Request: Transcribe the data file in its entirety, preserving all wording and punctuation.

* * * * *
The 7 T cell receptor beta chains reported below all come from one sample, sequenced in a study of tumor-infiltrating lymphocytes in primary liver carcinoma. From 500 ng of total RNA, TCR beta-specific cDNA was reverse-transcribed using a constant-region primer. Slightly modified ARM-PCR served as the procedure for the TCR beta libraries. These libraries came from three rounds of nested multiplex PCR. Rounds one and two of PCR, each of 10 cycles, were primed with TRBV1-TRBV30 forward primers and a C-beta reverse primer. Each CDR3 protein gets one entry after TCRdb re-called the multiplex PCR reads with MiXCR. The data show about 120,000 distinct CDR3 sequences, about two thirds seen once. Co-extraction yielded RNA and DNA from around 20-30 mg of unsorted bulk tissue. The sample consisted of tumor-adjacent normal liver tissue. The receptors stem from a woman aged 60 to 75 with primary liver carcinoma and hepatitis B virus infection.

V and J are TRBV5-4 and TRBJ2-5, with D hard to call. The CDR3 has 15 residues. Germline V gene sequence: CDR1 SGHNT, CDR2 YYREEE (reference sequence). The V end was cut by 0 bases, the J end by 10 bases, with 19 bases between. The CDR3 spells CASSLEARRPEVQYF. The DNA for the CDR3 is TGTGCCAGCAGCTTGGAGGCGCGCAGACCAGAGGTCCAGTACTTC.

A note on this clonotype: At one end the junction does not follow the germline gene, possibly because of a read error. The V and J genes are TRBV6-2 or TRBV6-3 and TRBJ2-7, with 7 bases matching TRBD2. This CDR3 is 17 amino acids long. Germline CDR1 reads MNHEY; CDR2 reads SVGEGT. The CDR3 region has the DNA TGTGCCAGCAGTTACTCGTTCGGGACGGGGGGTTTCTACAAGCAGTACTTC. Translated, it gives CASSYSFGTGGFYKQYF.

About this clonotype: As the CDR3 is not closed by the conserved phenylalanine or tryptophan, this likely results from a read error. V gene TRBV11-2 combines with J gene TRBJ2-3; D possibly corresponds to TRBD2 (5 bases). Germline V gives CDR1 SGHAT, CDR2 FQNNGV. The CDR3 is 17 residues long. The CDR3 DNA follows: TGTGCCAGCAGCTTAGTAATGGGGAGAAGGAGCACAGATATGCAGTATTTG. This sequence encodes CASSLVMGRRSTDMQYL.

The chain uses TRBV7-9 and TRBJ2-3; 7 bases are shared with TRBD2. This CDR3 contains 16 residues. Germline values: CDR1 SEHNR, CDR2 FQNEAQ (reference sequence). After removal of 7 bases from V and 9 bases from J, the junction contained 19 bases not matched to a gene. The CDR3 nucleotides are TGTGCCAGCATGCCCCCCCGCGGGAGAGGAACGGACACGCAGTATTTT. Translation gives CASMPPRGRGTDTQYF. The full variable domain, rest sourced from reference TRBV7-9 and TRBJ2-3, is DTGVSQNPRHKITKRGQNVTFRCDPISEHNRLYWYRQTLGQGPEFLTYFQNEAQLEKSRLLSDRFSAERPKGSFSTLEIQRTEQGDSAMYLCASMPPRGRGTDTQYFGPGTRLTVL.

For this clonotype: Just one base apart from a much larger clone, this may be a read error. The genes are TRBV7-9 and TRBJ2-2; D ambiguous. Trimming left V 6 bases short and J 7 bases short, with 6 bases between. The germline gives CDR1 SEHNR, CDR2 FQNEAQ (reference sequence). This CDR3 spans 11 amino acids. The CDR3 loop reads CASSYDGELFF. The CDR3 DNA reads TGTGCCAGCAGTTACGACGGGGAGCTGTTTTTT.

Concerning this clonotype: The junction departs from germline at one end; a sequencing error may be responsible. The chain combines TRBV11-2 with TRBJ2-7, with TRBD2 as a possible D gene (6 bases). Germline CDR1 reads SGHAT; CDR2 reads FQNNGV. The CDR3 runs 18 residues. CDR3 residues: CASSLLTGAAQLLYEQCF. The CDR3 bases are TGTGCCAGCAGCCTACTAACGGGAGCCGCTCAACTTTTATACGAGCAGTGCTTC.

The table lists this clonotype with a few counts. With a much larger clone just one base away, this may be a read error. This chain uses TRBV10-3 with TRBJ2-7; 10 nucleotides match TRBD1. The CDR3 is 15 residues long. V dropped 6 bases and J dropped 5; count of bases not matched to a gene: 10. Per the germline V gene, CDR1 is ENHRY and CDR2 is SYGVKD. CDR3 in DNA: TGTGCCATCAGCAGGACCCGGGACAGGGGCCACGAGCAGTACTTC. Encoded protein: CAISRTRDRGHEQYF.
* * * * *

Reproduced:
The 7 T cell receptor beta chains reported below all come from one sample, sequenced in a study of tumor-infiltrating lymphocytes in primary liver carcinoma. From 500 ng of total RNA, TCR beta-specific cDNA was reverse-transcribed using a constant-region primer. Slightly modified ARM-PCR served as the procedure for the TCR beta libraries. These libraries came from three rounds of nested multiplex PCR. Rounds one and two of PCR, each of 10 cycles, were primed with TRBV1-TRBV30 forward primers and a C-beta reverse primer. Each CDR3 protein gets one entry after TCRdb re-called the multiplex PCR reads with MiXCR. The data show about 120,000 distinct CDR3 sequences, about two thirds seen once. Co-extraction yielded RNA and DNA from around 20-30 mg of unsorted bulk tissue. The sample consisted of tumor-adjacent normal liver tissue. The receptors stem from a woman aged 60 to 75 with primary liver carcinoma and hepatitis B virus infection.

V and J are TRBV5-4 and TRBJ2-5, with D hard to call. The CDR3 has 15 residues. Germline V gene sequence: CDR1 SGHNT, CDR2 YYREEE (reference sequence). The V end was cut by 0 bases, the J end by 10 bases, with 19 bases between. The CDR3 spells CASSLEARRPEVQYF. The DNA for the CDR3 is TGTGCCAGCAGCTTGGAGGCGCGCAGACCAGAGGTCCAGTACTTC.

A note on this clonotype: At one end the junction does not follow the germline gene, possibly because of a read error. The V and J genes are TRBV6-2 or TRBV6-3 and TRBJ2-7, with 7 bases matching TRBD2. This CDR3 is 17 amino acids long. Germline CDR1 reads MNHEY; CDR2 reads SVGEGT. The CDR3 region has the DNA TGTGCCAGCAGTTACTCGTTCGGGACGGGGGGTTTCTACAAGCAGTACTTC. Translated, it gives CASSYSFGTGGFYKQYF.

About this clonotype: As the CDR3 is not closed by the conserved phenylalanine or tryptophan, this likely results from a read error. V gene TRBV11-2 combines with J gene TRBJ2-3; D possibly corresponds to TRBD2 (5 bases). Germline V gives CDR1 SGHAT, CDR2 FQNNGV. The CDR3 is 17 residues long. The CDR3 DNA follows: TGTGCCAGCAGCTTAGTAATGGGGAGAAGGAGCACAGATATGCAGTATTTG. This sequence encodes CASSLVMGRRSTDMQYL.

The chain uses TRBV7-9 and TRBJ2-3; 7 bases are shared with TRBD2. This CDR3 contains 16 residues. Germline values: CDR1 SEHNR, CDR2 FQNEAQ (reference sequence). After removal of 7 bases from V and 9 bases from J, the junction contained 19 bases not matched to a gene. The CDR3 nucleotides are TGTGCCAGCATGCCCCCCCGCGGGAGAGGAACGGACACGCAGTATTTT. Translation gives CASMPPRGRGTDTQYF. The full variable domain, rest sourced from reference TRBV7-9 and TRBJ2-3, is DTGVSQNPRHKITKRGQNVTFRCDPISEHNRLYWYRQTLGQGPEFLTYFQNEAQLEKSRLLSDRFSAERPKGSFSTLEIQRTEQGDSAMYLCASMPPRGRGTDTQYFGPGTRLTVL.

For this clonotype: Just one base apart from a much larger clone, this may be a read error. The genes are TRBV7-9 and TRBJ2-2; D ambiguous. Trimming left V 6 bases short and J 7 bases short, with 6 bases between. The germline gives CDR1 SEHNR, CDR2 FQNEAQ (reference sequence). This CDR3 spans 11 amino acids. The CDR3 loop reads CASSYDGELFF. The CDR3 DNA reads TGTGCCAGCAGTTACGACGGGGAGCTGTTTTTT.

Concerning this clonotype: The junction departs from germline at one end; a sequencing error may be responsible. The chain combines TRBV11-2 with TRBJ2-7, with TRBD2 as a possible D gene (6 bases). Germline CDR1 reads SGHAT; CDR2 reads FQNNGV. The CDR3 runs 18 residues. CDR3 residues: CASSLLTGAAQLLYEQCF. The CDR3 bases are TGTGCCAGCAGCCTACTAACGGGAGCCGCTCAACTTTTATACGAGCAGTGCTTC.

The table lists this clonotype with a few counts. With a much larger clone just one base away, this may be a read error. This chain uses TRBV10-3 with TRBJ2-7; 10 nucleotides match TRBD1. The CDR3 is 15 residues long. V dropped 6 bases and J dropped 5; count of bases not matched to a gene: 10. Per the germline V gene, CDR1 is ENHRY and CDR2 is SYGVKD. CDR3 in DNA: TGTGCCATCAGCAGGACCCGGGACAGGGGCCACGAGCAGTACTTC. Encoded protein: CAISRTRDRGHEQYF.